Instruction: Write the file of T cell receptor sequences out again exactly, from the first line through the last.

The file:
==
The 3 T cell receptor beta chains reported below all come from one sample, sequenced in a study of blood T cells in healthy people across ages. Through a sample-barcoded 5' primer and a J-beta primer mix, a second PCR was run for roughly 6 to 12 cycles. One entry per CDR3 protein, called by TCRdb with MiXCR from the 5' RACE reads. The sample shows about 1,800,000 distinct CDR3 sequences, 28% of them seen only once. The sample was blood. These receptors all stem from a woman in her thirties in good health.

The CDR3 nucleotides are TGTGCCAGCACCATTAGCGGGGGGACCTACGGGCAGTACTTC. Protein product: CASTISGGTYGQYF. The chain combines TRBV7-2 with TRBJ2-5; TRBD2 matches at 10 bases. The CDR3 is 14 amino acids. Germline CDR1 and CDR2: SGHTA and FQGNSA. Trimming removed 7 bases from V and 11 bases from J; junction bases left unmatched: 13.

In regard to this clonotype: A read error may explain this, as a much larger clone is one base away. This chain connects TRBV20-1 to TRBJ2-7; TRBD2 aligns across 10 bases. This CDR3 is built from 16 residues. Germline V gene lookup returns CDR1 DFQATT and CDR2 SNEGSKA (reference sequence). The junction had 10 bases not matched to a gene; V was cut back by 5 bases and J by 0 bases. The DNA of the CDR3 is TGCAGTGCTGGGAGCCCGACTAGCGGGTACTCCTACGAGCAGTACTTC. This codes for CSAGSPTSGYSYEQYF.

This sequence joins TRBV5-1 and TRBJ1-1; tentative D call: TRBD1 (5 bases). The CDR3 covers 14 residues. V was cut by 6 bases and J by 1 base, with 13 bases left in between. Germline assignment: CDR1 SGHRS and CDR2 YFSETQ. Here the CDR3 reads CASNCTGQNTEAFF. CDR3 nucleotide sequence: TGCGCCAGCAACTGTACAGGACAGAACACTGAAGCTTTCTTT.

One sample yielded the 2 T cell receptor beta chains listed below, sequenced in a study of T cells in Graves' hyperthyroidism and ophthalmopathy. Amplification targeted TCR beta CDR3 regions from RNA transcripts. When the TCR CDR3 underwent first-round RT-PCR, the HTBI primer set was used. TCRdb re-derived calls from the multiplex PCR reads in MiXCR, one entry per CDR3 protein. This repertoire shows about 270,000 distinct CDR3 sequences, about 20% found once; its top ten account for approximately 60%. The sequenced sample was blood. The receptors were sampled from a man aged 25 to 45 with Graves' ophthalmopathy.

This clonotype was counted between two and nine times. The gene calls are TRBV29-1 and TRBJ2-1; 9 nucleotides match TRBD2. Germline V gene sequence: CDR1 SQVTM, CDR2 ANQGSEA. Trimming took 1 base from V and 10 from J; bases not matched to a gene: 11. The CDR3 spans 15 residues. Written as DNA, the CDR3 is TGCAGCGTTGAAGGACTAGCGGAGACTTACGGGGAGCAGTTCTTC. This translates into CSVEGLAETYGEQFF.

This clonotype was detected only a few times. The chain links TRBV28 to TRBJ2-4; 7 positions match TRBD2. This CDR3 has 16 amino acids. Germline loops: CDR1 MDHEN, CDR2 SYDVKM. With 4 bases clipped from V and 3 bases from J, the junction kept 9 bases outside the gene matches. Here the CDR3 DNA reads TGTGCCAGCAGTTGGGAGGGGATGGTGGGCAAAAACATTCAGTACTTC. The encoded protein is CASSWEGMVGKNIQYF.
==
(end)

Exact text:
The 3 T cell receptor beta chains reported below all come from one sample, sequenced in a study of blood T cells in healthy people across ages. Through a sample-barcoded 5' primer and a J-beta primer mix, a second PCR was run for roughly 6 to 12 cycles. One entry per CDR3 protein, called by TCRdb with MiXCR from the 5' RACE reads. The sample shows about 1,800,000 distinct CDR3 sequences, 28% of them seen only once. The sample was blood. These receptors all stem from a woman in her thirties in good health.

The CDR3 nucleotides are TGTGCCAGCACCATTAGCGGGGGGACCTACGGGCAGTACTTC. Protein product: CASTISGGTYGQYF. The chain combines TRBV7-2 with TRBJ2-5; TRBD2 matches at 10 bases. The CDR3 is 14 amino acids. Germline CDR1 and CDR2: SGHTA and FQGNSA. Trimming removed 7 bases from V and 11 bases from J; junction bases left unmatched: 13.

In regard to this clonotype: A read error may explain this, as a much larger clone is one base away. This chain connects TRBV20-1 to TRBJ2-7; TRBD2 aligns across 10 bases. This CDR3 is built from 16 residues. Germline V gene lookup returns CDR1 DFQATT and CDR2 SNEGSKA (reference sequence). The junction had 10 bases not matched to a gene; V was cut back by 5 bases and J by 0 bases. The DNA of the CDR3 is TGCAGTGCTGGGAGCCCGACTAGCGGGTACTCCTACGAGCAGTACTTC. This codes for CSAGSPTSGYSYEQYF.

This sequence joins TRBV5-1 and TRBJ1-1; tentative D call: TRBD1 (5 bases). The CDR3 covers 14 residues. V was cut by 6 bases and J by 1 base, with 13 bases left in between. Germline assignment: CDR1 SGHRS and CDR2 YFSETQ. Here the CDR3 reads CASNCTGQNTEAFF. CDR3 nucleotide sequence: TGCGCCAGCAACTGTACAGGACAGAACACTGAAGCTTTCTTT.

One sample yielded the 2 T cell receptor beta chains listed below, sequenced in a study of T cells in Graves' hyperthyroidism and ophthalmopathy. Amplification targeted TCR beta CDR3 regions from RNA transcripts. When the TCR CDR3 underwent first-round RT-PCR, the HTBI primer set was used. TCRdb re-derived calls from the multiplex PCR reads in MiXCR, one entry per CDR3 protein. This repertoire shows about 270,000 distinct CDR3 sequences, about 20% found once; its top ten account for approximately 60%. The sequenced sample was blood. The receptors were sampled from a man aged 25 to 45 with Graves' ophthalmopathy.

This clonotype was counted between two and nine times. The gene calls are TRBV29-1 and TRBJ2-1; 9 nucleotides match TRBD2. Germline V gene sequence: CDR1 SQVTM, CDR2 ANQGSEA. Trimming took 1 base from V and 10 from J; bases not matched to a gene: 11. The CDR3 spans 15 residues. Written as DNA, the CDR3 is TGCAGCGTTGAAGGACTAGCGGAGACTTACGGGGAGCAGTTCTTC. This translates into CSVEGLAETYGEQFF.

This clonotype was detected only a few times. The chain links TRBV28 to TRBJ2-4; 7 positions match TRBD2. This CDR3 has 16 amino acids. Germline loops: CDR1 MDHEN, CDR2 SYDVKM. With 4 bases clipped from V and 3 bases from J, the junction kept 9 bases outside the gene matches. Here the CDR3 DNA reads TGTGCCAGCAGTTGGGAGGGGATGGTGGGCAAAAACATTCAGTACTTC. The encoded protein is CASSWEGMVGKNIQYF.